If all this isn’t bad enough, then you come to the problem of trying to make this stuff work on new cars. An overview of a propane induction system is in order first so you understand how it works and the problems with trying to adapt this antique technology on today’s cars. First of all propane is stored inside a low pressure tank. Most motor vehicle tanks are required to safely contain 312 psi. Most propane tank pressures even on the hottest days only run around 110-120 psi. The propane is pumped into the tank as a liquid. It stays that way as long as it’s under pressure. If you release the pressure it converts itself to a gas at minus 44 degrees below zero. Think of it as watching a glass of 7-up bubbling away. Propane looks similar.  To get the propane into a usable form for the engine it must be carried from the tank as a liquid up to a device called a converter. Before the converter it goes thru a safety device called a  fuel lock off valve. This filters the liquid, and lets it pass to the converter if this valve  has manifold vacuum applied to it. If it does not, it will not allow propane to flow into the converter. Okay so the converter is just what it sounds like. It converts liquid propane into a gas and steps down the pressure to about 1/2 psi for use in the mixer. The converter has engine coolant circulating thru it to keep it from freezing up as it flashes the liquid propane off to a gas.  So why not just convert the liquid into a gas in the tank? Well it’s a little thing called BTU loading and wetted surface area. An engine requires a huge BTU load to run compared to the wetted surface area of the fuel tank. What is wetted surface area?  It’s the amount of internal surface in a propane cylinder that can vaporize a given amount of propane for the load it’s connected to. If you increase the load and don’t increase the surface area, the cylinder will freeze down. First frost forms on the outside of the cylinder due to the moisture in the air around it. As this process continues the frost freezes into ice. The ice effectively insulates the tank walls from the warmer air and the process degenerates as time goes on. As this process continues the pressure in the tank continues to drop because less and less liquid is being converted into a gas. The way to get around it is to extract the propane from the cylinder in a liquid form and flash it off to vapor using the converter.

As the propane exits the converter it gets sucked into the mixer. The mixer is nothing like a gasoline carburetor. It has very few parts by comparison. It has a primitive diaphragm controlled idle circuit and an even more primitive power control. A large bolt with a flat plate attached to it that works similar to a faucet. There is a diaphragm controlled slide that allows the propane vapor to mix with air sucked in thru the top of the mixer so that it creates a stoichiometric air to fuel ratio the engine can run on. This system is typical of almost all propane vehicle induction systems.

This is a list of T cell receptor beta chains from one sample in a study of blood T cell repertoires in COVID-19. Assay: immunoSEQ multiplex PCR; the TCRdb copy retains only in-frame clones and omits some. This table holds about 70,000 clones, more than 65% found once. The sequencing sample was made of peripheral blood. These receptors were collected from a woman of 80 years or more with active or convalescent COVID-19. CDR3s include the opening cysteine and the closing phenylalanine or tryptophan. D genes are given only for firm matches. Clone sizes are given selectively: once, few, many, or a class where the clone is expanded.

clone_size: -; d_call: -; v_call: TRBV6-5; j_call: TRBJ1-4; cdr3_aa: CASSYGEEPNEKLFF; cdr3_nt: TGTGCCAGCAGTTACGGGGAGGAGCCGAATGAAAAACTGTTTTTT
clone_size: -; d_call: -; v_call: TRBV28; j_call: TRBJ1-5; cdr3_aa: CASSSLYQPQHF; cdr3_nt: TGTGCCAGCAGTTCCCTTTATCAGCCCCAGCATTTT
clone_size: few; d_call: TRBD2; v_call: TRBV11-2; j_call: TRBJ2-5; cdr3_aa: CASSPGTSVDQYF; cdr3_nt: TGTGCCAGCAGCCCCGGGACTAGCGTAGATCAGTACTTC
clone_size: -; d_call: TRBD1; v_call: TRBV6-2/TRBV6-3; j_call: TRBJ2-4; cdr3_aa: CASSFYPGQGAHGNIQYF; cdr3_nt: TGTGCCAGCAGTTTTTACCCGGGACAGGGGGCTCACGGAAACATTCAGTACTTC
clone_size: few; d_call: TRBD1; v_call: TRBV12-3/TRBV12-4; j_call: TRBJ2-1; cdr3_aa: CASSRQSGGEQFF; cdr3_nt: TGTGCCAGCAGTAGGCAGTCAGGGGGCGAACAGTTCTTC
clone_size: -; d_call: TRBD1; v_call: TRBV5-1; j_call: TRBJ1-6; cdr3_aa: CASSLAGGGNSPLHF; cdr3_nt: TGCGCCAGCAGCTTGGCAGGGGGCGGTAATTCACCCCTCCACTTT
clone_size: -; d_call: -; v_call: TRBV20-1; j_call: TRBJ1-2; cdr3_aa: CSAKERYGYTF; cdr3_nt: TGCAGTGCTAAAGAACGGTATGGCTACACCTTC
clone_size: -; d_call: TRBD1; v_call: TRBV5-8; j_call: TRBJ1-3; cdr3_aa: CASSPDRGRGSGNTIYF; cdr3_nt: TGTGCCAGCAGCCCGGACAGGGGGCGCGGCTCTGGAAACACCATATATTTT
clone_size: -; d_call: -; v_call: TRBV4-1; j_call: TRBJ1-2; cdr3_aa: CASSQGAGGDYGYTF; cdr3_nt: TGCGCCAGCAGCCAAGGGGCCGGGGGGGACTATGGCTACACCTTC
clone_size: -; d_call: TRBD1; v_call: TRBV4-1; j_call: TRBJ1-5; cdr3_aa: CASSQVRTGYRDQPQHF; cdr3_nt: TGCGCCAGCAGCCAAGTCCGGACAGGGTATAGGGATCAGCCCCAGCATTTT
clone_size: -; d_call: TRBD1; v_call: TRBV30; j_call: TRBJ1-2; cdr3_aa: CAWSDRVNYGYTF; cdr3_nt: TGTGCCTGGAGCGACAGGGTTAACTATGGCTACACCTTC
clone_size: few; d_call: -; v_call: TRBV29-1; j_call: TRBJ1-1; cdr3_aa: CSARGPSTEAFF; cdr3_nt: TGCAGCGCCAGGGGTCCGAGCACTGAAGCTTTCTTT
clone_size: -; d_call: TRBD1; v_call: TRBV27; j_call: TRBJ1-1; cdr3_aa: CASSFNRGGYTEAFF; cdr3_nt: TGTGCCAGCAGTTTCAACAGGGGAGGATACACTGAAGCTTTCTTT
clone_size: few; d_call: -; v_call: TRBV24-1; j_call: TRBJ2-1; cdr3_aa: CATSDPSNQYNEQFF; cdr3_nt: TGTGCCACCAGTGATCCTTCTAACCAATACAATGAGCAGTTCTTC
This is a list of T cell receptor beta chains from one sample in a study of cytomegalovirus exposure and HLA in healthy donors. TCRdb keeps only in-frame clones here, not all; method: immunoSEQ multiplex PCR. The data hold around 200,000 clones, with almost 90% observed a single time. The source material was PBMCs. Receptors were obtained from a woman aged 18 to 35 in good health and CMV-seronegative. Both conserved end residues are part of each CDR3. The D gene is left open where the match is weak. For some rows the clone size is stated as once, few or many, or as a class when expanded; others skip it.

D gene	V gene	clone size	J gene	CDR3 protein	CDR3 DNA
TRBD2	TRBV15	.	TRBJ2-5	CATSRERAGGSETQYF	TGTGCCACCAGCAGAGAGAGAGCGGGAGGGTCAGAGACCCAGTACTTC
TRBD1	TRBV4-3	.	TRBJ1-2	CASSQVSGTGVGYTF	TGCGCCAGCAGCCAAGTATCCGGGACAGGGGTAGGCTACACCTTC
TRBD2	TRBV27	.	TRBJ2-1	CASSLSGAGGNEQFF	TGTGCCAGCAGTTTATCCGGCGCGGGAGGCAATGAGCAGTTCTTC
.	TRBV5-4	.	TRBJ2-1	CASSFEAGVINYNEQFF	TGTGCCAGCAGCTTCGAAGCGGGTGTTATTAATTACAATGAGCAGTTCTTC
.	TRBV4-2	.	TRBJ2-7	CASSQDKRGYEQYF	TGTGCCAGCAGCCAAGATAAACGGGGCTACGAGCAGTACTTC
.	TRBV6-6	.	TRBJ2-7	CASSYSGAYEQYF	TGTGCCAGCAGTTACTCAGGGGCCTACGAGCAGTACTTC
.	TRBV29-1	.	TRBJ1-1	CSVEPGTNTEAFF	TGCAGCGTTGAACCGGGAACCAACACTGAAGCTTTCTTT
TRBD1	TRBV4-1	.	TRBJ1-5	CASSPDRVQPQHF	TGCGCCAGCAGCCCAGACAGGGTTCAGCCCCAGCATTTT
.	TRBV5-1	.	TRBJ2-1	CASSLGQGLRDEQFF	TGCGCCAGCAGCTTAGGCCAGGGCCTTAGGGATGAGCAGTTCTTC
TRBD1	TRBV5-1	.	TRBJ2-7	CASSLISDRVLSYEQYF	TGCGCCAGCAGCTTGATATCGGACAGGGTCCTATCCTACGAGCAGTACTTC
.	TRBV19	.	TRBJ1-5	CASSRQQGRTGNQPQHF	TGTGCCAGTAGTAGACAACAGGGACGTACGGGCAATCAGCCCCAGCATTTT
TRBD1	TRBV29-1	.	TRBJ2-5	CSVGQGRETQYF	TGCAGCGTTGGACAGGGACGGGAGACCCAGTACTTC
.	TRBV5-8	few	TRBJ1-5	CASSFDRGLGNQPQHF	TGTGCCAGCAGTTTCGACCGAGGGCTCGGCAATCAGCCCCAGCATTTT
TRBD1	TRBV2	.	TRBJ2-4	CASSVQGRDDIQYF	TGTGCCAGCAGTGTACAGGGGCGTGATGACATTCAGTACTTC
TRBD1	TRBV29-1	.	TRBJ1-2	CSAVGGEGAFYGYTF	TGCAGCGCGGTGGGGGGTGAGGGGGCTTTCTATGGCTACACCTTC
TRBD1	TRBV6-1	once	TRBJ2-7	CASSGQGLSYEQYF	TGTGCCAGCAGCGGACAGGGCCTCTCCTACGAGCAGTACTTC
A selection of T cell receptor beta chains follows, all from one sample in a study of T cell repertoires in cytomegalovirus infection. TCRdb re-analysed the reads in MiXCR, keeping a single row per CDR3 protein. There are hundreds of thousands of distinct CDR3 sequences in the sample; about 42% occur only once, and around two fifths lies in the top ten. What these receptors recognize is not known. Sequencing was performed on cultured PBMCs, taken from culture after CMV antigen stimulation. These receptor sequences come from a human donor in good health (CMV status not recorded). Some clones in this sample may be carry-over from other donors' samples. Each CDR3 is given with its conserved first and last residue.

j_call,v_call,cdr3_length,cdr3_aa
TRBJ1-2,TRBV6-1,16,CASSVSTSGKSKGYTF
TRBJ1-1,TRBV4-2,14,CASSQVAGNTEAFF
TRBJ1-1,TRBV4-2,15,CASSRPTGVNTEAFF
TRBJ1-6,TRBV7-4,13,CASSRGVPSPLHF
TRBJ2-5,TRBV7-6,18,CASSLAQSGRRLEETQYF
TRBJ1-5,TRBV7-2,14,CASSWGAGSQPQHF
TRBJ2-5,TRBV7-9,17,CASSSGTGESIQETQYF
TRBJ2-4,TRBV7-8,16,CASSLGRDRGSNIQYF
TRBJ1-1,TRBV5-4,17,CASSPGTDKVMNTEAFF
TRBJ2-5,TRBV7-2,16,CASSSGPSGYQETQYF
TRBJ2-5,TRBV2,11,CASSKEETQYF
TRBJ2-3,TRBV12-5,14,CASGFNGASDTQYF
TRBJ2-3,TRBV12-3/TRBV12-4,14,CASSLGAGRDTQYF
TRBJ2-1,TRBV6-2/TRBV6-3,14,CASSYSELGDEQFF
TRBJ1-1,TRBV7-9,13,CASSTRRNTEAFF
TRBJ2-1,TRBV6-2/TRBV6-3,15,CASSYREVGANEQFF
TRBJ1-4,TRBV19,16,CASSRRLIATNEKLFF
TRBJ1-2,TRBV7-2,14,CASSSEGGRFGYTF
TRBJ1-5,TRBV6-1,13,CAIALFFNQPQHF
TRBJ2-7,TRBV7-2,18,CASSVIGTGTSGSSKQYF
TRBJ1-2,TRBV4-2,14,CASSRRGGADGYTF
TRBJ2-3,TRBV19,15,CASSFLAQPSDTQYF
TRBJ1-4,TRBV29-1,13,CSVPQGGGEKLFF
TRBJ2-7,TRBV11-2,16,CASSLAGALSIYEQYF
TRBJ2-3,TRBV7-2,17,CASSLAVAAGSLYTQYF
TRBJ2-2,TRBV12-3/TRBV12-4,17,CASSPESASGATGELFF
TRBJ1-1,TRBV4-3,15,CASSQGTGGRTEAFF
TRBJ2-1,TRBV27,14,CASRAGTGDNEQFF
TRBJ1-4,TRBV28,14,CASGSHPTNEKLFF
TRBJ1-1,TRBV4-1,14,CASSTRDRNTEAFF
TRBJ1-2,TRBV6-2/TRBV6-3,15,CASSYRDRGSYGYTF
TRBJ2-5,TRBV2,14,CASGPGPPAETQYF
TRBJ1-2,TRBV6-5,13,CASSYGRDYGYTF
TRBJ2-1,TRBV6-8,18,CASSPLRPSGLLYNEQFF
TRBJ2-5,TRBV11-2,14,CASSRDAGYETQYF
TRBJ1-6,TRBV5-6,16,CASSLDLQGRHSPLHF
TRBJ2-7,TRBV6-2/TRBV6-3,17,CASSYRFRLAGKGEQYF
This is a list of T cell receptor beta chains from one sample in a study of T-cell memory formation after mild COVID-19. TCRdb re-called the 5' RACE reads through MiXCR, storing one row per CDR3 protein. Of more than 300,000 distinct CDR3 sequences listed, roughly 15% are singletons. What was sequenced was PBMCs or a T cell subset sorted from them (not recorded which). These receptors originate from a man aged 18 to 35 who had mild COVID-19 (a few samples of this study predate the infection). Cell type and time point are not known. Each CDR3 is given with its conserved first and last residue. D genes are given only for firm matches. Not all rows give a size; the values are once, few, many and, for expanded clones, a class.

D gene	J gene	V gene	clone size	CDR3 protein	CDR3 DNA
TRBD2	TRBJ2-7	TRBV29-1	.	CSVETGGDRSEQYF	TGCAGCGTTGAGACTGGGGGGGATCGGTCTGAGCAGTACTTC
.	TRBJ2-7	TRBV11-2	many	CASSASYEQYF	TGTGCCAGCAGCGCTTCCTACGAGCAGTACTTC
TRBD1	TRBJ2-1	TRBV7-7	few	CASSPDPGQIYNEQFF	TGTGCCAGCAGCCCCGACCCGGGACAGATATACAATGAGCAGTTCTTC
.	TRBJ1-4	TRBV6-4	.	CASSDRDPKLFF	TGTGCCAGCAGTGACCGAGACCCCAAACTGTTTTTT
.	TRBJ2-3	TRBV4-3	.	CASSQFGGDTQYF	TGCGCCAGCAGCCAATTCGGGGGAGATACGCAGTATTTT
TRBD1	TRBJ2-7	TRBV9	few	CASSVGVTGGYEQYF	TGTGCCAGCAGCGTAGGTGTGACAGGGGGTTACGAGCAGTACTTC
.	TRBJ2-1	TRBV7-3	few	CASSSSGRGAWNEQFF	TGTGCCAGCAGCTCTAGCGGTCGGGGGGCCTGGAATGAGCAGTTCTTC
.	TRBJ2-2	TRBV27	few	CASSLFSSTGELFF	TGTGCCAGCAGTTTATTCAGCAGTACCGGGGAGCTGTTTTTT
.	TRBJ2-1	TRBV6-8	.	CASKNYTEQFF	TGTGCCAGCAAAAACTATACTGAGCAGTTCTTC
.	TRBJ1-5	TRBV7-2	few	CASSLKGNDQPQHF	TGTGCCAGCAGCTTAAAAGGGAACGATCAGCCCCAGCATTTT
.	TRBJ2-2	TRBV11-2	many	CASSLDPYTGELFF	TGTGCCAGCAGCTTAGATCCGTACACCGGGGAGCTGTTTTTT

One company I know of experimented with liquid propane injection and it worked very well. It even allowed for all the vehicles OEM on board systems to remain.  This company has since gone out of business and I don’t know where their research went.  The propane company I worked for converted several new small school buses over to propane and some larger ones. This was done by installing an old-fashioned propane mixers in front of the throttle bodies. Then the port injectors were disconnected. Some were removed. The buses had to have the ECM (electronic control module) removed and sent back to a company to reflash the firmware in them for a propane fuel curve. Any such modifications to a new vehicle would most surely void the manufactures warranty.

   I could build a motor that would run on propane. Several modifications should be made to the engine before. A ring set that can handle elevated combustion temperatures should be used, I’d probably use a gapless top ring. I would also increase piston skirt to cylinder wall clearance a little. I’d use liquid injection instead of the antiquated vapor systems. I’ve seen the vapor systems explode and blow air cleaners off motors, bend throttle shafts on throttle bodies they were in front of, blow up plastic intake manifolds on newer GM small blocks. All this takes is a back fire thru the intake track which happens more often than not on propane systems. Hardend valve seats in the heads would be in order. Sodium filled or valves made from some exotic materials such as ICONEL, Stellite, or maybe even Titanium to help with the heat.

   I’m not so quick to jump on the propane/natural gas band wagon as some are. Propane is just as expensive as gasoline maybe more so. Until someone in the propane industry decides that the old way of getting propane into an internal combustion engine needs to be looked at again, I’ll pass on its use as a viable motor fuel. I know because I worked in the propane industry for over 12 years. I did everything from unload rail cars, I  worked in a huge gas plant, I  worked on fleet vehicles powered with it. I ain’t making this stuff up.

Dave